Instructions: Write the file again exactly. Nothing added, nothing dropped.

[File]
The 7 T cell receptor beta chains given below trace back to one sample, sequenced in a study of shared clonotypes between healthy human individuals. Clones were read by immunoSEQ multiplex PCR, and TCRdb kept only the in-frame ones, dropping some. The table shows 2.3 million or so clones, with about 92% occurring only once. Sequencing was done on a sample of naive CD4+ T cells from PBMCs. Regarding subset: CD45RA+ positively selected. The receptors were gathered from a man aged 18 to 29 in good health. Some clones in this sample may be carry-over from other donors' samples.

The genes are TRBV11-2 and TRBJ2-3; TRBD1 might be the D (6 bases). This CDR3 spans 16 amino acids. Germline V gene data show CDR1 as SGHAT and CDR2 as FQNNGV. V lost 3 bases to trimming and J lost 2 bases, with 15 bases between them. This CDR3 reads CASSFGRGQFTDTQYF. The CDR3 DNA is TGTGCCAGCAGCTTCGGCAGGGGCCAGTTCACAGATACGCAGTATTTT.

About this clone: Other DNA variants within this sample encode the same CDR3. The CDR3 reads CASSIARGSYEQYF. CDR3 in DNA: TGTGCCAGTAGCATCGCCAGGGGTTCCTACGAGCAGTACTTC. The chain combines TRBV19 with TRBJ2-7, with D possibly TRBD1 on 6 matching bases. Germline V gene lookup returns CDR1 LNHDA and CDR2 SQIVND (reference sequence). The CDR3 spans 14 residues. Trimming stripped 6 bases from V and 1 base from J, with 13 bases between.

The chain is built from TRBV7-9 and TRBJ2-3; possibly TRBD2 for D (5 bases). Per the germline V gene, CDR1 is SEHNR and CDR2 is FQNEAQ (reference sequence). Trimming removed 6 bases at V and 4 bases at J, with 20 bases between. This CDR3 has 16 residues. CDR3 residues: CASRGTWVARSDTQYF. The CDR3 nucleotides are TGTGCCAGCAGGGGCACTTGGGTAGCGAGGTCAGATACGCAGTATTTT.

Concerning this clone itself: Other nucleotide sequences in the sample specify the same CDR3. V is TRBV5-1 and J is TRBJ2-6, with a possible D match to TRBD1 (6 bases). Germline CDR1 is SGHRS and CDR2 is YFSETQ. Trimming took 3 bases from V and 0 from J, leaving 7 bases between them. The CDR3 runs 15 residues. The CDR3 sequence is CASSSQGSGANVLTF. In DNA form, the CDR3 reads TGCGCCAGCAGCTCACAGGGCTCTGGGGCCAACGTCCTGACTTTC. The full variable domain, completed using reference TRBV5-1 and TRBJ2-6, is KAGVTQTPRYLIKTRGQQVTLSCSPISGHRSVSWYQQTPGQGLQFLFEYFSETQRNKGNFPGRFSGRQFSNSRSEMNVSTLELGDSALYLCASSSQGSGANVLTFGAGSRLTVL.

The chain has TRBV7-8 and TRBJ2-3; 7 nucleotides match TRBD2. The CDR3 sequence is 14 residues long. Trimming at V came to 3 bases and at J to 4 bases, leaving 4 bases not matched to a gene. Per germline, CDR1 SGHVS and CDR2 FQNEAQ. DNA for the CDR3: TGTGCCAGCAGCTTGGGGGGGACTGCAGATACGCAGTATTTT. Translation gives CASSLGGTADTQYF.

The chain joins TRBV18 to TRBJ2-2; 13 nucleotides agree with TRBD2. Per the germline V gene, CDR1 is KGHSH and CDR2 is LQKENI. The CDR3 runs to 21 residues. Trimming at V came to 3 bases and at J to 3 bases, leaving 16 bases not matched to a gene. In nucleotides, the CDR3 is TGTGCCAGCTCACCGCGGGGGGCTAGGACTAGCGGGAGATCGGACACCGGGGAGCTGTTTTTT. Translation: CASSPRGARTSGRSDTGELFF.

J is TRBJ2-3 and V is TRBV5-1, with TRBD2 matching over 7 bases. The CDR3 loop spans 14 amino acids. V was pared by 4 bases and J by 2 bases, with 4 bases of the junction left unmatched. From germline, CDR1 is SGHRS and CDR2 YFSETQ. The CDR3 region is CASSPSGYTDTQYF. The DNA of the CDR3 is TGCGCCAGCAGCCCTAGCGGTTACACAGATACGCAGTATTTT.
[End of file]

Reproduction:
The 7 T cell receptor beta chains given below trace back to one sample, sequenced in a study of shared clonotypes between healthy human individuals. Clones were read by immunoSEQ multiplex PCR, and TCRdb kept only the in-frame ones, dropping some. The table shows 2.3 million or so clones, with about 92% occurring only once. Sequencing was done on a sample of naive CD4+ T cells from PBMCs. Regarding subset: CD45RA+ positively selected. The receptors were gathered from a man aged 18 to 29 in good health. Some clones in this sample may be carry-over from other donors' samples.

The genes are TRBV11-2 and TRBJ2-3; TRBD1 might be the D (6 bases). This CDR3 spans 16 amino acids. Germline V gene data show CDR1 as SGHAT and CDR2 as FQNNGV. V lost 3 bases to trimming and J lost 2 bases, with 15 bases between them. This CDR3 reads CASSFGRGQFTDTQYF. The CDR3 DNA is TGTGCCAGCAGCTTCGGCAGGGGCCAGTTCACAGATACGCAGTATTTT.

About this clone: Other DNA variants within this sample encode the same CDR3. The CDR3 reads CASSIARGSYEQYF. CDR3 in DNA: TGTGCCAGTAGCATCGCCAGGGGTTCCTACGAGCAGTACTTC. The chain combines TRBV19 with TRBJ2-7, with D possibly TRBD1 on 6 matching bases. Germline V gene lookup returns CDR1 LNHDA and CDR2 SQIVND (reference sequence). The CDR3 spans 14 residues. Trimming stripped 6 bases from V and 1 base from J, with 13 bases between.

The chain is built from TRBV7-9 and TRBJ2-3; possibly TRBD2 for D (5 bases). Per the germline V gene, CDR1 is SEHNR and CDR2 is FQNEAQ (reference sequence). Trimming removed 6 bases at V and 4 bases at J, with 20 bases between. This CDR3 has 16 residues. CDR3 residues: CASRGTWVARSDTQYF. The CDR3 nucleotides are TGTGCCAGCAGGGGCACTTGGGTAGCGAGGTCAGATACGCAGTATTTT.

Concerning this clone itself: Other nucleotide sequences in the sample specify the same CDR3. V is TRBV5-1 and J is TRBJ2-6, with a possible D match to TRBD1 (6 bases). Germline CDR1 is SGHRS and CDR2 is YFSETQ. Trimming took 3 bases from V and 0 from J, leaving 7 bases between them. The CDR3 runs 15 residues. The CDR3 sequence is CASSSQGSGANVLTF. In DNA form, the CDR3 reads TGCGCCAGCAGCTCACAGGGCTCTGGGGCCAACGTCCTGACTTTC. The full variable domain, completed using reference TRBV5-1 and TRBJ2-6, is KAGVTQTPRYLIKTRGQQVTLSCSPISGHRSVSWYQQTPGQGLQFLFEYFSETQRNKGNFPGRFSGRQFSNSRSEMNVSTLELGDSALYLCASSSQGSGANVLTFGAGSRLTVL.

The chain has TRBV7-8 and TRBJ2-3; 7 nucleotides match TRBD2. The CDR3 sequence is 14 residues long. Trimming at V came to 3 bases and at J to 4 bases, leaving 4 bases not matched to a gene. Per germline, CDR1 SGHVS and CDR2 FQNEAQ. DNA for the CDR3: TGTGCCAGCAGCTTGGGGGGGACTGCAGATACGCAGTATTTT. Translation gives CASSLGGTADTQYF.

The chain joins TRBV18 to TRBJ2-2; 13 nucleotides agree with TRBD2. Per the germline V gene, CDR1 is KGHSH and CDR2 is LQKENI. The CDR3 runs to 21 residues. Trimming at V came to 3 bases and at J to 3 bases, leaving 16 bases not matched to a gene. In nucleotides, the CDR3 is TGTGCCAGCTCACCGCGGGGGGCTAGGACTAGCGGGAGATCGGACACCGGGGAGCTGTTTTTT. Translation: CASSPRGARTSGRSDTGELFF.

J is TRBJ2-3 and V is TRBV5-1, with TRBD2 matching over 7 bases. The CDR3 loop spans 14 amino acids. V was pared by 4 bases and J by 2 bases, with 4 bases of the junction left unmatched. From germline, CDR1 is SGHRS and CDR2 YFSETQ. The CDR3 region is CASSPSGYTDTQYF. The DNA of the CDR3 is TGCGCCAGCAGCCCTAGCGGTTACACAGATACGCAGTATTTT.